Do you view your Christian faith as a precious object to be preserved, kept carefully out of any situation that will challenge it? Chuck Swindoll relates an amusing anecdote from Oliver Cromwell’s reign to make a point about the true purpose of faith:
During the reign of Oliver Cromwell, the British government began to run low on silver for coins. Lord Cromwell sent his men to the local cathedral to see if they could find any precious metal there. After investigating they reported: “The only silver we can find is in the statues of the saints standing in the corners.”
To which the radical soldier and statesman of England replied: “Good! We’ll melt down the saints and put them in circulation!”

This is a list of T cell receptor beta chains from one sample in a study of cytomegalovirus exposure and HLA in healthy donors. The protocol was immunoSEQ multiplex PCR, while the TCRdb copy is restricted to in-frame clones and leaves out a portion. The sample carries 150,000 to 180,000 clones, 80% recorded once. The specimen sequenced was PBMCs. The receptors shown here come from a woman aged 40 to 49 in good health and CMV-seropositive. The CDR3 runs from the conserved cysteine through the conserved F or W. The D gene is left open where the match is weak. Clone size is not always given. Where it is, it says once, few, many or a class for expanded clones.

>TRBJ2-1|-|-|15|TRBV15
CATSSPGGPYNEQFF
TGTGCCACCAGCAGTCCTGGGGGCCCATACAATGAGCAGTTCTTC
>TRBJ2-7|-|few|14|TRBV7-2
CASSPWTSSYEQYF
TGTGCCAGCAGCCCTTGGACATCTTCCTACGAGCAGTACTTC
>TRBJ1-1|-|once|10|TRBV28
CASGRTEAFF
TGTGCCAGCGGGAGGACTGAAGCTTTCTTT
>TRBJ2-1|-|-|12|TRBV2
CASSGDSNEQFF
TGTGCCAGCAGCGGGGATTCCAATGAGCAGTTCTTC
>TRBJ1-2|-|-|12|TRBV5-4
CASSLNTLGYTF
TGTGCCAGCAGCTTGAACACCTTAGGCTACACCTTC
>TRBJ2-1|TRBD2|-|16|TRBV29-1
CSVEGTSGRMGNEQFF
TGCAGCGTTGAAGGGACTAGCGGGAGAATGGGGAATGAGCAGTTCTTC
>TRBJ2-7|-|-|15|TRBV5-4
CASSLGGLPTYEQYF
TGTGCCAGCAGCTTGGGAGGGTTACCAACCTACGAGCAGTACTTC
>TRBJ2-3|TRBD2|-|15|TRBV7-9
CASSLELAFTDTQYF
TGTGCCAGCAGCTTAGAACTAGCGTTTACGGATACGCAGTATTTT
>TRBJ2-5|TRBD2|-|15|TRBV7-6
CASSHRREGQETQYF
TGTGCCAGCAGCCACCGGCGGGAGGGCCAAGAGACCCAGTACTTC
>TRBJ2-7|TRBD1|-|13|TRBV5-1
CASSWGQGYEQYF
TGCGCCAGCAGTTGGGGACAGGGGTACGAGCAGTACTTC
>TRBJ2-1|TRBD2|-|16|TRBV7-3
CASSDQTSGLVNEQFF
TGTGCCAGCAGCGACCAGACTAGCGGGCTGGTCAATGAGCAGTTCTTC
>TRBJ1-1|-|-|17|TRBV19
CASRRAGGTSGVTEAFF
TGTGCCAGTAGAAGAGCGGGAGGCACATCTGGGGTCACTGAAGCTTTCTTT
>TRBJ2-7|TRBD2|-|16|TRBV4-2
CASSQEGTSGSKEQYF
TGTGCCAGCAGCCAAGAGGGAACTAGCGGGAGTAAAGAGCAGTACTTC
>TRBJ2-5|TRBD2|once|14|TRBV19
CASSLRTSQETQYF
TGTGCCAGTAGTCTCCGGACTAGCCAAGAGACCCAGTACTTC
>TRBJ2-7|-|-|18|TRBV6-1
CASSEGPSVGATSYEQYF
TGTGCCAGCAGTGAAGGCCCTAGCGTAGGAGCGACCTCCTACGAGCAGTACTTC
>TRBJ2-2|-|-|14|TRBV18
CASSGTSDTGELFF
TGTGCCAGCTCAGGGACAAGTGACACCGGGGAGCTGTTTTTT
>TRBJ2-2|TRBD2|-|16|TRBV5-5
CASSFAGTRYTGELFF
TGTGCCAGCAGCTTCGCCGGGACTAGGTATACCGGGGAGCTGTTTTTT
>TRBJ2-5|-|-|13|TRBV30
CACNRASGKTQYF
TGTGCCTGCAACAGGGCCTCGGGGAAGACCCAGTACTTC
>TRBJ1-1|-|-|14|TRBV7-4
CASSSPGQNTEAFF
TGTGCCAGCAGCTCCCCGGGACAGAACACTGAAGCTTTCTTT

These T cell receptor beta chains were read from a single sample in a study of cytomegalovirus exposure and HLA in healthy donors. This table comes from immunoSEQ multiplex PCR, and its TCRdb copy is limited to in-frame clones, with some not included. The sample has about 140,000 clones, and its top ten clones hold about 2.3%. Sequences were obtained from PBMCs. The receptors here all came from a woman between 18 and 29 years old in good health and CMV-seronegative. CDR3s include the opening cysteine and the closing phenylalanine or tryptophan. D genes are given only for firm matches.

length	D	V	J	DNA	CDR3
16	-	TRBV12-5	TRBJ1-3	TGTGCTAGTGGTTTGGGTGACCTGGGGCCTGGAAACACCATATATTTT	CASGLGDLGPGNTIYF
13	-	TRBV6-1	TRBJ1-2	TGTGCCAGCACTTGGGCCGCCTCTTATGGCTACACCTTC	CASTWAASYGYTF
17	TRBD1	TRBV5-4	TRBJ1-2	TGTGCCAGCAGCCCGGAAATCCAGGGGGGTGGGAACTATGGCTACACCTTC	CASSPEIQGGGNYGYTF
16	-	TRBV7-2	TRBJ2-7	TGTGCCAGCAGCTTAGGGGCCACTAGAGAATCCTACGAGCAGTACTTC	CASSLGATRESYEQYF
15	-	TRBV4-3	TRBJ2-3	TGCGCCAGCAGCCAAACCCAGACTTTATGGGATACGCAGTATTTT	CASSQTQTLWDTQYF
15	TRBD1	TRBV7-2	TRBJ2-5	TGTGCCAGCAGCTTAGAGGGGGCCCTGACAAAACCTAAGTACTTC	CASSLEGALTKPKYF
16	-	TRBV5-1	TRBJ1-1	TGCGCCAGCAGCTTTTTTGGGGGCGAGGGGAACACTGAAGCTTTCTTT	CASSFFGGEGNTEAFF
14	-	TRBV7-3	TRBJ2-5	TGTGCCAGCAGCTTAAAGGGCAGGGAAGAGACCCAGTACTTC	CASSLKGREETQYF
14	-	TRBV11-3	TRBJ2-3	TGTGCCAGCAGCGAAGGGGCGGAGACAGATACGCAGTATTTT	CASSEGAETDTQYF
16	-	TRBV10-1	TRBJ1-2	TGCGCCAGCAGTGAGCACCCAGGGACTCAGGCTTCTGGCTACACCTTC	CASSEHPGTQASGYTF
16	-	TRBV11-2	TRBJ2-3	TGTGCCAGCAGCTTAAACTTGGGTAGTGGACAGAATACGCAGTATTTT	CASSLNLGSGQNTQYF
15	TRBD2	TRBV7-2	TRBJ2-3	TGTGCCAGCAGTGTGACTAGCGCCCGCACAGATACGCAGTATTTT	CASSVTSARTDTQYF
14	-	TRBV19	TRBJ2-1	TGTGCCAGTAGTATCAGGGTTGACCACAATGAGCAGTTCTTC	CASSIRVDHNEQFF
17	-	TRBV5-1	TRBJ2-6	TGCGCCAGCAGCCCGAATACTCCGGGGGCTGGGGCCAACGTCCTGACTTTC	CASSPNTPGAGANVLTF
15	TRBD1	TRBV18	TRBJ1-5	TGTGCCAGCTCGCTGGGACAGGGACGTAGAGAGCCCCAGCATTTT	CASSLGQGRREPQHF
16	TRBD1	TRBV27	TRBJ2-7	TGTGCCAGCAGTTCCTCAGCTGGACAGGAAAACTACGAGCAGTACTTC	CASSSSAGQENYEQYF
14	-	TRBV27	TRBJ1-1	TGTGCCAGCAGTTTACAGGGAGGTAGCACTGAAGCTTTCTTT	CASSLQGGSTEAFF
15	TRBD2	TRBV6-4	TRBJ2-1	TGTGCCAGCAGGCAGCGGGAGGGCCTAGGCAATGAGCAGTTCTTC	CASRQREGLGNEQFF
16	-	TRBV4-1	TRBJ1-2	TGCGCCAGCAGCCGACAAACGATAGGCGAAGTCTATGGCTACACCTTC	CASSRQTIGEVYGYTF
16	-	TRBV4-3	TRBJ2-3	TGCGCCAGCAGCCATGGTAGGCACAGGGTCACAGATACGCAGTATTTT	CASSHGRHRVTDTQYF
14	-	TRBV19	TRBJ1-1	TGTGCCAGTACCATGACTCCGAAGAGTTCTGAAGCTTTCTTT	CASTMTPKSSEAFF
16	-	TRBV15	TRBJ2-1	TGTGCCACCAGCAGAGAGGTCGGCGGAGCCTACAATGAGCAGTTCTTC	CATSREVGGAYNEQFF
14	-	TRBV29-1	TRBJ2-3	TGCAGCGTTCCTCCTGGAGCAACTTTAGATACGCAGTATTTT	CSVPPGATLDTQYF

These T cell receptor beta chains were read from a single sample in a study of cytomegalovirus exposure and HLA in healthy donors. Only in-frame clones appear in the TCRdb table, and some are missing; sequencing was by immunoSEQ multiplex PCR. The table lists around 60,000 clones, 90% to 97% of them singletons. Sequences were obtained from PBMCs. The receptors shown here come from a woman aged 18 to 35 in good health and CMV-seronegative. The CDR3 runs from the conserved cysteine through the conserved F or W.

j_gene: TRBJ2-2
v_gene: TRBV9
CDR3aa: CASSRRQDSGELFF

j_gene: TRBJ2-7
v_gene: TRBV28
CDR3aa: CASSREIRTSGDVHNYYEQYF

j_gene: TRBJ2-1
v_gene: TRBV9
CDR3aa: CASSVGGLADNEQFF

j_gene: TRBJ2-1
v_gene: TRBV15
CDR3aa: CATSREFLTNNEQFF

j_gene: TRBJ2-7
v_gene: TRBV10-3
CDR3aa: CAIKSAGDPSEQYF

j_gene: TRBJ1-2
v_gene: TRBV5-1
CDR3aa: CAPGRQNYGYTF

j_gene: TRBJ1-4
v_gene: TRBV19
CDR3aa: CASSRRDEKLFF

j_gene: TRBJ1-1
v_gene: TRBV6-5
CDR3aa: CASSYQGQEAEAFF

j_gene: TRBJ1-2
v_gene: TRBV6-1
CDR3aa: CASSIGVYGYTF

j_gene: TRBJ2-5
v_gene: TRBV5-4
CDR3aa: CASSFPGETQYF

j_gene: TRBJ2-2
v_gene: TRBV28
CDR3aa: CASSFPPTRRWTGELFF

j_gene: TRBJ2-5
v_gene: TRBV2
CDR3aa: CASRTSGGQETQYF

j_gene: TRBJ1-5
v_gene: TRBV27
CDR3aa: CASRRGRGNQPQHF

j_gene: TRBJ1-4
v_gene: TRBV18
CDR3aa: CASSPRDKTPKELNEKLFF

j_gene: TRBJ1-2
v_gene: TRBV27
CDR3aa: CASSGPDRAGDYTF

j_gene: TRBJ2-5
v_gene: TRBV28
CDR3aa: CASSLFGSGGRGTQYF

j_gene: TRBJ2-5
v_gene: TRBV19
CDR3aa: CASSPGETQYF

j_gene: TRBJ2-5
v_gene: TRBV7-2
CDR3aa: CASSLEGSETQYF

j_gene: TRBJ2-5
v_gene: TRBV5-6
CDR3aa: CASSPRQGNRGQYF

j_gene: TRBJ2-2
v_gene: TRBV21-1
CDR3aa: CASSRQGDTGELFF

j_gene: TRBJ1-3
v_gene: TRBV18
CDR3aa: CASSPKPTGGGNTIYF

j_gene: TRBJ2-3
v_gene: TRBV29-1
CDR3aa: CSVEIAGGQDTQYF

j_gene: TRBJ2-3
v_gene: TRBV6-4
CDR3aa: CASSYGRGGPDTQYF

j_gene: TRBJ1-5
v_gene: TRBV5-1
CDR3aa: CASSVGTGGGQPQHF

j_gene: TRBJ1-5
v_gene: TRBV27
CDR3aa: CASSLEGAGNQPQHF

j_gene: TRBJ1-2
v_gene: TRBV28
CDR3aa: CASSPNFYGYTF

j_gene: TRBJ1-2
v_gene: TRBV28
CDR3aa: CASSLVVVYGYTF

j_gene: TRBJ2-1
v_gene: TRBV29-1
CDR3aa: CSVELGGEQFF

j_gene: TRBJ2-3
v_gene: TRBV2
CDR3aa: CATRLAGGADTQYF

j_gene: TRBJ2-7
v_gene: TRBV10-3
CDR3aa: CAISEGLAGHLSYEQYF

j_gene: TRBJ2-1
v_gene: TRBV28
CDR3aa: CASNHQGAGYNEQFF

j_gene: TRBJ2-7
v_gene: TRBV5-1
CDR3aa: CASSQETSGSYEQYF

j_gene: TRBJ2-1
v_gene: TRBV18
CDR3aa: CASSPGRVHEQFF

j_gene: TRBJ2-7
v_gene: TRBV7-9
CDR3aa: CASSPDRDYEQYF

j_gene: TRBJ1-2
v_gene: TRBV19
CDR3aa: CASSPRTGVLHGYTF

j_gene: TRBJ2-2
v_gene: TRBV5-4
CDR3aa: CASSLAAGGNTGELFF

That brief but direct order states the essence of the practical goal of authentic Christianity. Not rows of silver saints crammed into the corners of cathedrals, but melted saints circulating through the mainstream of humanity. Where life transpires in the raw.
Swindoll goes on to describe the life of a “melted saint”—it means means living a God-honoring life amid the questions, challenges, and temptations of “real life.”
Is your Christian faith kept “safe and sound,” hoarded in isolation from the world? Or do you freely “spend” grace and love on those around you?